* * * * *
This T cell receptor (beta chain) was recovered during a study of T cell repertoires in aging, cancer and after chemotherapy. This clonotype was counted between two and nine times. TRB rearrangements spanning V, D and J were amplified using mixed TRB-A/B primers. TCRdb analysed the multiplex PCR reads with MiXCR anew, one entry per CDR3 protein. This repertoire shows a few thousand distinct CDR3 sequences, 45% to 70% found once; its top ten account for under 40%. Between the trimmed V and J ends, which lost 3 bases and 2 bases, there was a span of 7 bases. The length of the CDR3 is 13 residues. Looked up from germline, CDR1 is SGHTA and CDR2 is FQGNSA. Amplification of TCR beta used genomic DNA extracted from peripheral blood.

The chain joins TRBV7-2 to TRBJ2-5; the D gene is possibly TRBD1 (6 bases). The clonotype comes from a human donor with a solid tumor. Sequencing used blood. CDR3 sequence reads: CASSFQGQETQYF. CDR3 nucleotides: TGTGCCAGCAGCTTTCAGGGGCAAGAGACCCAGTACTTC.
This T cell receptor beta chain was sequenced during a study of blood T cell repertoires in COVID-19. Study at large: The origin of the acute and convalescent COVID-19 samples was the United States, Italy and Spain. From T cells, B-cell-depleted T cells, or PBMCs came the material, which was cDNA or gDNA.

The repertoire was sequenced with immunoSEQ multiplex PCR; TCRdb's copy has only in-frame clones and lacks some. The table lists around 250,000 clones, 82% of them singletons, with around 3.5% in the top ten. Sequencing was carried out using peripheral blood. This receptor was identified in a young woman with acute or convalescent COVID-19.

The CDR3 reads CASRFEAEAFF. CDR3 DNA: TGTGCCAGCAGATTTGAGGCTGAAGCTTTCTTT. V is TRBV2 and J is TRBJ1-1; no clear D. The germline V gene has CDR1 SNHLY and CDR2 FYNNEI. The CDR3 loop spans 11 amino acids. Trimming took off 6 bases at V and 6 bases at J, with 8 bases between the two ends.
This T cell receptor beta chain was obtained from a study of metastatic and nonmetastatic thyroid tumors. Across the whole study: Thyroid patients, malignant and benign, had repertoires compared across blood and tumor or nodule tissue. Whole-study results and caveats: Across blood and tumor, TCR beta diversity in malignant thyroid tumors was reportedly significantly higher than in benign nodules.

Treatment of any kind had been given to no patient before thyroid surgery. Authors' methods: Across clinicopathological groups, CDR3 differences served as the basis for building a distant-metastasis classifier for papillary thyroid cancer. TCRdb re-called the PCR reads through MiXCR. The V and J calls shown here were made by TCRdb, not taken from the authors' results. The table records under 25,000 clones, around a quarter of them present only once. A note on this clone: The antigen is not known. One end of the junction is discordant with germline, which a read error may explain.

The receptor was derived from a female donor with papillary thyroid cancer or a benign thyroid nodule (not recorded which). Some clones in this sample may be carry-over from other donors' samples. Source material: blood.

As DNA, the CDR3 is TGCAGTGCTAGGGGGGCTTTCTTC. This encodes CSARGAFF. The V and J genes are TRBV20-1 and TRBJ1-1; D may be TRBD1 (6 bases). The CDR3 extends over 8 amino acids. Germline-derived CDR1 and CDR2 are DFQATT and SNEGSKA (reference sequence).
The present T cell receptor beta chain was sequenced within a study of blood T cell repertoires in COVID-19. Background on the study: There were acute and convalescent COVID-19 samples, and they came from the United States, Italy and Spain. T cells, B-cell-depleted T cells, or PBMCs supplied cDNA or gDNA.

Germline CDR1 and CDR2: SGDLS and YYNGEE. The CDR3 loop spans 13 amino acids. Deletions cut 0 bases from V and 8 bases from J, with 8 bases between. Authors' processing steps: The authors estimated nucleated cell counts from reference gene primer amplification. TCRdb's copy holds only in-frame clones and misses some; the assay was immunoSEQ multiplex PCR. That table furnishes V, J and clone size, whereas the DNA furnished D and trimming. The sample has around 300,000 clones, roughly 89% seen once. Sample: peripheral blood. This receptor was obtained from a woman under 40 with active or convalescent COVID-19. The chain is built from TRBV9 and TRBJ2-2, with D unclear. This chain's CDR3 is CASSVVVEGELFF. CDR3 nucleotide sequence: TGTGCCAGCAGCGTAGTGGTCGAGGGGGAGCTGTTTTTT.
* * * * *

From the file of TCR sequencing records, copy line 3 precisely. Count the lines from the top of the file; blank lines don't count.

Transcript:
This T cell receptor beta chain was sequenced during a study of blood T cell repertoires in COVID-19. Study at large: The origin of the acute and convalescent COVID-19 samples was the United States, Italy and Spain. From T cells, B-cell-depleted T cells, or PBMCs came the material, which was cDNA or gDNA.